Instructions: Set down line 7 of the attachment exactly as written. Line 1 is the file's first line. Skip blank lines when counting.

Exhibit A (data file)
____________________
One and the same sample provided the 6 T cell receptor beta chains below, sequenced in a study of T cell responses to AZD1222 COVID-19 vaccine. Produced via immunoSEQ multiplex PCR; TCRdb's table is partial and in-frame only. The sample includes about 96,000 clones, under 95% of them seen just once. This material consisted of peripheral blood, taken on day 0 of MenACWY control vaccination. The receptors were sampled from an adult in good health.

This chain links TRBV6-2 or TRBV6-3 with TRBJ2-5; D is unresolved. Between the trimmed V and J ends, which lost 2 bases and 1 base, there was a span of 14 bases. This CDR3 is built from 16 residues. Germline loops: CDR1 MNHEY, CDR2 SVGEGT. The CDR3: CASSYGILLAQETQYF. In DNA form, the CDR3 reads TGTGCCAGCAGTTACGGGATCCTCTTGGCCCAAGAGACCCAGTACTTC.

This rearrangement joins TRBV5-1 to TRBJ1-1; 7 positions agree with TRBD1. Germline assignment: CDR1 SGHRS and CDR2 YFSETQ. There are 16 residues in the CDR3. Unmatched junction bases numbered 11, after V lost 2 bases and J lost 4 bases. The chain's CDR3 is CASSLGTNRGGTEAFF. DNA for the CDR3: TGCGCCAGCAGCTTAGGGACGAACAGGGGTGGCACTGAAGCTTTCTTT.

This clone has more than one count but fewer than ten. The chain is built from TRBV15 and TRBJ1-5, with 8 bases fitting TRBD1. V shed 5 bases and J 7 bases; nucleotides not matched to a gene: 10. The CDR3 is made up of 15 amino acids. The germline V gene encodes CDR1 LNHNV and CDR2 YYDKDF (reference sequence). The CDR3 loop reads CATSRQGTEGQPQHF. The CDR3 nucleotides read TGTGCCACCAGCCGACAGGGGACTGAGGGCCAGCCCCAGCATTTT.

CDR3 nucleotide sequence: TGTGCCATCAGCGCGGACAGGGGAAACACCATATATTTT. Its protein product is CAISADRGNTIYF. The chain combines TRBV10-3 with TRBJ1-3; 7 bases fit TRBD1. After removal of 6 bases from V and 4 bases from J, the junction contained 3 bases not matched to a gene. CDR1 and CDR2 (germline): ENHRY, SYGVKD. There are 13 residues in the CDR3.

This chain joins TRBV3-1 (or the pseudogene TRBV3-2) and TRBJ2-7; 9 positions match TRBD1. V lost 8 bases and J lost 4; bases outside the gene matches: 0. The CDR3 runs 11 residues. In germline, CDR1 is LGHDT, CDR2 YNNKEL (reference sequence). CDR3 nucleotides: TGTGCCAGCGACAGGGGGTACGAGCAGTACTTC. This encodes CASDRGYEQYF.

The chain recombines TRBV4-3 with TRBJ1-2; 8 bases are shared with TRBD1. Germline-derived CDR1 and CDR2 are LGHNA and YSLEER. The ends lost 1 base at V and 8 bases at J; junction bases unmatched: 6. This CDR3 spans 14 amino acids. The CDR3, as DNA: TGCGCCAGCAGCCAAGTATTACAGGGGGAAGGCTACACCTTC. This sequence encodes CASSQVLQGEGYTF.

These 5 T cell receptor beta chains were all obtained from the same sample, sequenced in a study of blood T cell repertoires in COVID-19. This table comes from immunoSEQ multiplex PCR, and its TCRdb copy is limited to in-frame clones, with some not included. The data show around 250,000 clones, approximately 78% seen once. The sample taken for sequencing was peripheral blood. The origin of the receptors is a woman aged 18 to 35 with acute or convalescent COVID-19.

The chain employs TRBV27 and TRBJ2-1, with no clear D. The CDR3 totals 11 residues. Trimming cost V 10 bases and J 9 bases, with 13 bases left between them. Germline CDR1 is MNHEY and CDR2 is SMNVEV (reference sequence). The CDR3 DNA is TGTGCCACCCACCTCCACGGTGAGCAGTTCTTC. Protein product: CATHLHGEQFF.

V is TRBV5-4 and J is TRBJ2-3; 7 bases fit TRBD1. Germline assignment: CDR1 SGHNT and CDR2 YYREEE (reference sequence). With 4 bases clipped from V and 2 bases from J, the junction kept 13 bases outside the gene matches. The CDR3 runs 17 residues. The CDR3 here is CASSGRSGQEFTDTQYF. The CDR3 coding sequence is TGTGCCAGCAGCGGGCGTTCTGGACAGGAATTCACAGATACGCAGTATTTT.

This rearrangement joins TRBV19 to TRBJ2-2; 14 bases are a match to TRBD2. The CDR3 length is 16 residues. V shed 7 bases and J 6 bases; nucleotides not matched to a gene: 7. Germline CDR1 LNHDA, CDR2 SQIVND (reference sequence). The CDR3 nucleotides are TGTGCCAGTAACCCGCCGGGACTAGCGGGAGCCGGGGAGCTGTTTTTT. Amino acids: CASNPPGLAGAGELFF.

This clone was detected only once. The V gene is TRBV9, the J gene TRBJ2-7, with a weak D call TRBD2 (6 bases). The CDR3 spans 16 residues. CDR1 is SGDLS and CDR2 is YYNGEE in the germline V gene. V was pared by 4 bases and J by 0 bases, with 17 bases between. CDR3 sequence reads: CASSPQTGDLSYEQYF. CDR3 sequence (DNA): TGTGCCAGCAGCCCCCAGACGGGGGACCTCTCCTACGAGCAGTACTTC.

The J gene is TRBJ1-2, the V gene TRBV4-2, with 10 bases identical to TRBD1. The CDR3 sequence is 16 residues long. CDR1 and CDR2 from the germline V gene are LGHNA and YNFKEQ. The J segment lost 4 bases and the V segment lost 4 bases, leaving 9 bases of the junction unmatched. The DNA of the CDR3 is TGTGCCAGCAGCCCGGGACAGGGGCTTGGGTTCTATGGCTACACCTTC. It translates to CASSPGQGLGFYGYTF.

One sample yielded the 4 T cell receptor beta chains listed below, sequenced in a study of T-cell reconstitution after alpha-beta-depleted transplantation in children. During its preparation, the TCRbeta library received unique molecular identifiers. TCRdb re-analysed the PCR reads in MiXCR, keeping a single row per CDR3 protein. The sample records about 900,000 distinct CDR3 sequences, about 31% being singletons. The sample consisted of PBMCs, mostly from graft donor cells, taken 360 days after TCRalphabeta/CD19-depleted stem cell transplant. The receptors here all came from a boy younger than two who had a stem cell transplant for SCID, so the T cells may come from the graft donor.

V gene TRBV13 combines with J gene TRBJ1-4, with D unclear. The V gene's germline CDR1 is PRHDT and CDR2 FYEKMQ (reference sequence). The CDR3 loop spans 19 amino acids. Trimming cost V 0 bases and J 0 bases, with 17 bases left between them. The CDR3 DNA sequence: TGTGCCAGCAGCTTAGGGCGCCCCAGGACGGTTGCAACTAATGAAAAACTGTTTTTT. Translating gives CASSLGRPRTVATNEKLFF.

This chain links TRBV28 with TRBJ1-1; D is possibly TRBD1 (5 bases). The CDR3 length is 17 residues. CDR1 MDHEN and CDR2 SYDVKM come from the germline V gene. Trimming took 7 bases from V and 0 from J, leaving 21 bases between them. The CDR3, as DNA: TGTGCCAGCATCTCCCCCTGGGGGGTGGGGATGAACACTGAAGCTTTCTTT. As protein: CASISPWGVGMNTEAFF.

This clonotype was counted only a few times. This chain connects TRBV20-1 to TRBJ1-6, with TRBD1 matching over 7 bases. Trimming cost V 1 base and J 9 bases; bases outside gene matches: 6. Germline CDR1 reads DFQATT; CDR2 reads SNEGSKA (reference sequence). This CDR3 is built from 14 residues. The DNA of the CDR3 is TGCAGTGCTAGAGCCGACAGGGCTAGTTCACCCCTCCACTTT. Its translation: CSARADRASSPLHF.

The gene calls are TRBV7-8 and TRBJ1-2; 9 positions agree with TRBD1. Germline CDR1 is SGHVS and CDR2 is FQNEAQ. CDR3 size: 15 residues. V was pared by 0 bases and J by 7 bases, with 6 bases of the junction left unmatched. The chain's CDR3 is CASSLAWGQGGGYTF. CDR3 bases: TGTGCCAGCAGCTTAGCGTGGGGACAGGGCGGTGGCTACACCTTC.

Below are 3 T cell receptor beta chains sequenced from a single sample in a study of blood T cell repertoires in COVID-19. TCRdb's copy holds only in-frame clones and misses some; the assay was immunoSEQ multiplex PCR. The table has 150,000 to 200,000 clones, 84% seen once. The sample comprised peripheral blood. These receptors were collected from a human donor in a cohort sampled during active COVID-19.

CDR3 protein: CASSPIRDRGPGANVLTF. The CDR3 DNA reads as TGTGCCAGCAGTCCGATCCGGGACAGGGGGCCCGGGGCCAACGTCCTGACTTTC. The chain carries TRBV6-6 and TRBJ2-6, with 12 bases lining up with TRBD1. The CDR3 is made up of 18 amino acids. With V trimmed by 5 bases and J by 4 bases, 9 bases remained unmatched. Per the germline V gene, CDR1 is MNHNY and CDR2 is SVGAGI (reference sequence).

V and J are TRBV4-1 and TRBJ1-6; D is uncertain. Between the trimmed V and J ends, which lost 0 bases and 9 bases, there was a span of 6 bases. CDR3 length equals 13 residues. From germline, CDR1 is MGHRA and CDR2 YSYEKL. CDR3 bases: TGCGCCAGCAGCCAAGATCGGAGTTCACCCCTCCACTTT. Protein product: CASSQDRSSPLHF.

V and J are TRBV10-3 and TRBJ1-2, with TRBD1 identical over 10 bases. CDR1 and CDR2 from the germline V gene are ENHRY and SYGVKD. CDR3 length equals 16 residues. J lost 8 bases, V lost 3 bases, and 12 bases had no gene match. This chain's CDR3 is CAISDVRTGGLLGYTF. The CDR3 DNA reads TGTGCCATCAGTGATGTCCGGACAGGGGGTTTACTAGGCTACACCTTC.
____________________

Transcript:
The chain recombines TRBV4-3 with TRBJ1-2; 8 bases are shared with TRBD1. Germline-derived CDR1 and CDR2 are LGHNA and YSLEER. The ends lost 1 base at V and 8 bases at J; junction bases unmatched: 6. This CDR3 spans 14 amino acids. The CDR3, as DNA: TGCGCCAGCAGCCAAGTATTACAGGGGGAAGGCTACACCTTC. This sequence encodes CASSQVLQGEGYTF.